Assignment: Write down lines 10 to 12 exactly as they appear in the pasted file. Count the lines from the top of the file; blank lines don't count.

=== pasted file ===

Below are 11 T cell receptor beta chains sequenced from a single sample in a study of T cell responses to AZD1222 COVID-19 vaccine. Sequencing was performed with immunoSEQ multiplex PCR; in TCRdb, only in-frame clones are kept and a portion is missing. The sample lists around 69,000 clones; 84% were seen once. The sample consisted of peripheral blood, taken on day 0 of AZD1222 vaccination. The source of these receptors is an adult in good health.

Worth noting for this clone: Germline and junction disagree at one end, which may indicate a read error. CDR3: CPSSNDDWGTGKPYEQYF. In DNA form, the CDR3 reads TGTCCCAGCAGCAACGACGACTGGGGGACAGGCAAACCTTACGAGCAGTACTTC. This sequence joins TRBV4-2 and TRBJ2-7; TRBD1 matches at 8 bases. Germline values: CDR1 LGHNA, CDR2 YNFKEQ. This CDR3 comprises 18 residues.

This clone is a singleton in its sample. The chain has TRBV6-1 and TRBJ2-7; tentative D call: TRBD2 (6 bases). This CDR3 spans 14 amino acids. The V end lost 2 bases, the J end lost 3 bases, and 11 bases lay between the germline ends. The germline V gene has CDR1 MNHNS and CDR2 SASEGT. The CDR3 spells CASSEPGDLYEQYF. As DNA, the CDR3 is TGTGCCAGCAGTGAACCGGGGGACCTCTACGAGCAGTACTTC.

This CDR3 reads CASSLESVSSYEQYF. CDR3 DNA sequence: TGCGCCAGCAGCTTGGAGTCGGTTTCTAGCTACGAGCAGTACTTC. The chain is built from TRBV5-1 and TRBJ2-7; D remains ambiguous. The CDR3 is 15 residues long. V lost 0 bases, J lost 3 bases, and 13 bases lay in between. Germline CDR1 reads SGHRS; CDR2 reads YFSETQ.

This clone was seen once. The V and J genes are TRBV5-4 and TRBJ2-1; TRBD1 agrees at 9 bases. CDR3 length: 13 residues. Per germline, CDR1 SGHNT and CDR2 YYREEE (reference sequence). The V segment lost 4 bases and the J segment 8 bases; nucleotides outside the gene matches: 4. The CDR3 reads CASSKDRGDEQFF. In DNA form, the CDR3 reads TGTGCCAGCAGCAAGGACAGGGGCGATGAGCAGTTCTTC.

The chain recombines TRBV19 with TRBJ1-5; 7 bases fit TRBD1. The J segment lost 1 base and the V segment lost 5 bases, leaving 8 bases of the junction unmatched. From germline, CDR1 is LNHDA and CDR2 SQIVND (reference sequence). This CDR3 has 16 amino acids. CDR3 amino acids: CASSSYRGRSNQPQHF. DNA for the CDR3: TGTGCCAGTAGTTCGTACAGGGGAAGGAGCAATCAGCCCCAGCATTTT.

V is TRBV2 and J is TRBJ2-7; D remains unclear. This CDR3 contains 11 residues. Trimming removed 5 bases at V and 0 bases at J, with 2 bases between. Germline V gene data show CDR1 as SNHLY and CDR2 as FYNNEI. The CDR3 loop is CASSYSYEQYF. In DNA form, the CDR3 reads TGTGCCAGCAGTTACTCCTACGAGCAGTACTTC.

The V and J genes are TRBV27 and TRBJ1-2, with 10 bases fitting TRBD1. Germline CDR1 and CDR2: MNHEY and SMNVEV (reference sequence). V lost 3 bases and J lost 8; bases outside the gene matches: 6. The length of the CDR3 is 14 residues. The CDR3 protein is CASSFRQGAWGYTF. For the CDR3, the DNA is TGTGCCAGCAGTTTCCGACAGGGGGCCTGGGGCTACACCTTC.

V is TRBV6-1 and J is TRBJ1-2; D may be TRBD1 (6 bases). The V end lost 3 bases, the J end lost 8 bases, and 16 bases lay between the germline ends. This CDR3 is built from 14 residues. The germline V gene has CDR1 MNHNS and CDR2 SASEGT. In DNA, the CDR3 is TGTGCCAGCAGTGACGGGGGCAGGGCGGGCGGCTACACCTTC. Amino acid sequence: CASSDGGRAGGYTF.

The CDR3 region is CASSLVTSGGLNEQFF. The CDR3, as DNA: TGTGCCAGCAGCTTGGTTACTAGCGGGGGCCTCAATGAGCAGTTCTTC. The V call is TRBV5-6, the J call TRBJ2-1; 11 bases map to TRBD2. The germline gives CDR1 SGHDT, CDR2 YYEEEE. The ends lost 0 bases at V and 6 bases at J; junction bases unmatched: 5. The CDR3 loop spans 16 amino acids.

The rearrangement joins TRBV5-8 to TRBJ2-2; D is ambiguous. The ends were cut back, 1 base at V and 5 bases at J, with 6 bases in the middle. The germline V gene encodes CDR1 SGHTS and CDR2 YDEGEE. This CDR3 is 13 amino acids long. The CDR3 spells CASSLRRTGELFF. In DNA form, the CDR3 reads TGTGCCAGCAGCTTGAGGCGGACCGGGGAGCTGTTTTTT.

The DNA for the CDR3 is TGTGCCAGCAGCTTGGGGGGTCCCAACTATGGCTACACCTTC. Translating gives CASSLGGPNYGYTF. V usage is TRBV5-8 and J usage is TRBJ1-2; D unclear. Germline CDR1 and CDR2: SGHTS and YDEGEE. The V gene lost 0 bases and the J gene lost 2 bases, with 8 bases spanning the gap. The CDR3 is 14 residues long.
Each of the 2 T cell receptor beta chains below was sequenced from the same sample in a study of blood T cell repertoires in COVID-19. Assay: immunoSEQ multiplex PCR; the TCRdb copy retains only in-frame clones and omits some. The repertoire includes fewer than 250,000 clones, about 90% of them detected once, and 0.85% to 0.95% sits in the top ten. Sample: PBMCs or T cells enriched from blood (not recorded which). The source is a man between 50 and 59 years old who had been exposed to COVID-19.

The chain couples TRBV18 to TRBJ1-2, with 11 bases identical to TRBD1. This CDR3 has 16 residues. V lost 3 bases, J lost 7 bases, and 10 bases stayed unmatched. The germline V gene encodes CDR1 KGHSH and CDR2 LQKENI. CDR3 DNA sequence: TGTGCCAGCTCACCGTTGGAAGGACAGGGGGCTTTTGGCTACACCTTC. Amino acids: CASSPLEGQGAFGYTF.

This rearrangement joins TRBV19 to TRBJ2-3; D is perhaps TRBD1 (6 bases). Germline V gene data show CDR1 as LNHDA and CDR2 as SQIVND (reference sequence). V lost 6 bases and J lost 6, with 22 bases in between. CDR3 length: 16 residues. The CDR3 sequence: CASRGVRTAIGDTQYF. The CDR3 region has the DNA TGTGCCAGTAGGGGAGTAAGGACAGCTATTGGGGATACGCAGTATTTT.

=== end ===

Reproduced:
The CDR3 region is CASSLVTSGGLNEQFF. The CDR3, as DNA: TGTGCCAGCAGCTTGGTTACTAGCGGGGGCCTCAATGAGCAGTTCTTC. The V call is TRBV5-6, the J call TRBJ2-1; 11 bases map to TRBD2. The germline gives CDR1 SGHDT, CDR2 YYEEEE. The ends lost 0 bases at V and 6 bases at J; junction bases unmatched: 5. The CDR3 loop spans 16 amino acids.

The rearrangement joins TRBV5-8 to TRBJ2-2; D is ambiguous. The ends were cut back, 1 base at V and 5 bases at J, with 6 bases in the middle. The germline V gene encodes CDR1 SGHTS and CDR2 YDEGEE. This CDR3 is 13 amino acids long. The CDR3 spells CASSLRRTGELFF. In DNA form, the CDR3 reads TGTGCCAGCAGCTTGAGGCGGACCGGGGAGCTGTTTTTT.

The DNA for the CDR3 is TGTGCCAGCAGCTTGGGGGGTCCCAACTATGGCTACACCTTC. Translating gives CASSLGGPNYGYTF. V usage is TRBV5-8 and J usage is TRBJ1-2; D unclear. Germline CDR1 and CDR2: SGHTS and YDEGEE. The V gene lost 0 bases and the J gene lost 2 bases, with 8 bases spanning the gap. The CDR3 is 14 residues long.